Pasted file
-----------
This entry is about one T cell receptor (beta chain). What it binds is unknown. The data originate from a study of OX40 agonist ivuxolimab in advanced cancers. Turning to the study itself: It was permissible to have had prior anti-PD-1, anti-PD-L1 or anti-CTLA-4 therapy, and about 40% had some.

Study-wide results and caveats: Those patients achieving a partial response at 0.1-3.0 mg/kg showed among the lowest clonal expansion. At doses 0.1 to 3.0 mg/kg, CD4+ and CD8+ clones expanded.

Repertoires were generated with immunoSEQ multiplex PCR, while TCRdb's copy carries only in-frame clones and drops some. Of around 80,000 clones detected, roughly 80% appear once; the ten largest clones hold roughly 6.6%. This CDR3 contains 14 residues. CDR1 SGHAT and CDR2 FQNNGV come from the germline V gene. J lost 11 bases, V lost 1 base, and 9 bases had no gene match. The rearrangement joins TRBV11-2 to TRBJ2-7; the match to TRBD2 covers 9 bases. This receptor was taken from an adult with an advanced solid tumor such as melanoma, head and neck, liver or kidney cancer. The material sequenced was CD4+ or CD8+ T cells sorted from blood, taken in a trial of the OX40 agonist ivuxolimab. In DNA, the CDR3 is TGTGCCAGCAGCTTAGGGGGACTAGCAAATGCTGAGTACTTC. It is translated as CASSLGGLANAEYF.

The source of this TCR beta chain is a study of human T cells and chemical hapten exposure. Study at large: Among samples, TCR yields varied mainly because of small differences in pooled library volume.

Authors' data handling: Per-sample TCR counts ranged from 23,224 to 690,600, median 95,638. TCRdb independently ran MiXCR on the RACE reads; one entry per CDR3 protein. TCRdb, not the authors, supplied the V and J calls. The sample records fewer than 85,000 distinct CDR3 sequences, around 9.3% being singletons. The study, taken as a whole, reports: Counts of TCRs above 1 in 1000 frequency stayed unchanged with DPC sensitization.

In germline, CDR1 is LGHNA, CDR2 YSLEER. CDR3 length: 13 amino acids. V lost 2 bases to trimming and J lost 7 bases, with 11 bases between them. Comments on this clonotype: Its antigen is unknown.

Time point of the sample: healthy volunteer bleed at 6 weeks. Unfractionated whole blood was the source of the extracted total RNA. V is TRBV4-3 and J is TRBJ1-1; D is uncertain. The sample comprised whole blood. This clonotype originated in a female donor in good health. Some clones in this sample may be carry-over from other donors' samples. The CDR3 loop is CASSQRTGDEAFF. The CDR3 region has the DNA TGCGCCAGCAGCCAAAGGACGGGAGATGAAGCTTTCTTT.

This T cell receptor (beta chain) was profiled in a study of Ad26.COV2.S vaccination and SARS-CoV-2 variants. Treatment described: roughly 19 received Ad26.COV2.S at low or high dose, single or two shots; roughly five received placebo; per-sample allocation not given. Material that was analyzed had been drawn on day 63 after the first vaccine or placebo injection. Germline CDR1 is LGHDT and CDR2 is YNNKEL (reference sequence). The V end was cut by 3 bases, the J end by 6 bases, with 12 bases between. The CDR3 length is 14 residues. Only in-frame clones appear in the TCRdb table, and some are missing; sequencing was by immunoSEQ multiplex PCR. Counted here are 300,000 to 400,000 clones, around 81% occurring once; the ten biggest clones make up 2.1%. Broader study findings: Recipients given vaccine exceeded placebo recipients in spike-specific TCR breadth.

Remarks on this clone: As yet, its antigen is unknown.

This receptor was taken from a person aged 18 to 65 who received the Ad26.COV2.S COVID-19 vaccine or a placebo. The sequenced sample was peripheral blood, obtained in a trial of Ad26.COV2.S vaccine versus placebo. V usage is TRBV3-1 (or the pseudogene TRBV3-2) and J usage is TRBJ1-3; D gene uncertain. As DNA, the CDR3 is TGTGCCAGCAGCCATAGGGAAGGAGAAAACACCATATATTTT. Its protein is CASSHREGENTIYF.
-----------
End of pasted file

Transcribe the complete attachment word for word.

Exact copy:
This entry is about one T cell receptor (beta chain). What it binds is unknown. The data originate from a study of OX40 agonist ivuxolimab in advanced cancers. Turning to the study itself: It was permissible to have had prior anti-PD-1, anti-PD-L1 or anti-CTLA-4 therapy, and about 40% had some.

Study-wide results and caveats: Those patients achieving a partial response at 0.1-3.0 mg/kg showed among the lowest clonal expansion. At doses 0.1 to 3.0 mg/kg, CD4+ and CD8+ clones expanded.

Repertoires were generated with immunoSEQ multiplex PCR, while TCRdb's copy carries only in-frame clones and drops some. Of around 80,000 clones detected, roughly 80% appear once; the ten largest clones hold roughly 6.6%. This CDR3 contains 14 residues. CDR1 SGHAT and CDR2 FQNNGV come from the germline V gene. J lost 11 bases, V lost 1 base, and 9 bases had no gene match. The rearrangement joins TRBV11-2 to TRBJ2-7; the match to TRBD2 covers 9 bases. This receptor was taken from an adult with an advanced solid tumor such as melanoma, head and neck, liver or kidney cancer. The material sequenced was CD4+ or CD8+ T cells sorted from blood, taken in a trial of the OX40 agonist ivuxolimab. In DNA, the CDR3 is TGTGCCAGCAGCTTAGGGGGACTAGCAAATGCTGAGTACTTC. It is translated as CASSLGGLANAEYF.

The source of this TCR beta chain is a study of human T cells and chemical hapten exposure. Study at large: Among samples, TCR yields varied mainly because of small differences in pooled library volume.

Authors' data handling: Per-sample TCR counts ranged from 23,224 to 690,600, median 95,638. TCRdb independently ran MiXCR on the RACE reads; one entry per CDR3 protein. TCRdb, not the authors, supplied the V and J calls. The sample records fewer than 85,000 distinct CDR3 sequences, around 9.3% being singletons. The study, taken as a whole, reports: Counts of TCRs above 1 in 1000 frequency stayed unchanged with DPC sensitization.

In germline, CDR1 is LGHNA, CDR2 YSLEER. CDR3 length: 13 amino acids. V lost 2 bases to trimming and J lost 7 bases, with 11 bases between them. Comments on this clonotype: Its antigen is unknown.

Time point of the sample: healthy volunteer bleed at 6 weeks. Unfractionated whole blood was the source of the extracted total RNA. V is TRBV4-3 and J is TRBJ1-1; D is uncertain. The sample comprised whole blood. This clonotype originated in a female donor in good health. Some clones in this sample may be carry-over from other donors' samples. The CDR3 loop is CASSQRTGDEAFF. The CDR3 region has the DNA TGCGCCAGCAGCCAAAGGACGGGAGATGAAGCTTTCTTT.

This T cell receptor (beta chain) was profiled in a study of Ad26.COV2.S vaccination and SARS-CoV-2 variants. Treatment described: roughly 19 received Ad26.COV2.S at low or high dose, single or two shots; roughly five received placebo; per-sample allocation not given. Material that was analyzed had been drawn on day 63 after the first vaccine or placebo injection. Germline CDR1 is LGHDT and CDR2 is YNNKEL (reference sequence). The V end was cut by 3 bases, the J end by 6 bases, with 12 bases between. The CDR3 length is 14 residues. Only in-frame clones appear in the TCRdb table, and some are missing; sequencing was by immunoSEQ multiplex PCR. Counted here are 300,000 to 400,000 clones, around 81% occurring once; the ten biggest clones make up 2.1%. Broader study findings: Recipients given vaccine exceeded placebo recipients in spike-specific TCR breadth.

Remarks on this clone: As yet, its antigen is unknown.

This receptor was taken from a person aged 18 to 65 who received the Ad26.COV2.S COVID-19 vaccine or a placebo. The sequenced sample was peripheral blood, obtained in a trial of Ad26.COV2.S vaccine versus placebo. V usage is TRBV3-1 (or the pseudogene TRBV3-2) and J usage is TRBJ1-3; D gene uncertain. As DNA, the CDR3 is TGTGCCAGCAGCCATAGGGAAGGAGAAAACACCATATATTTT. Its protein is CASSHREGENTIYF.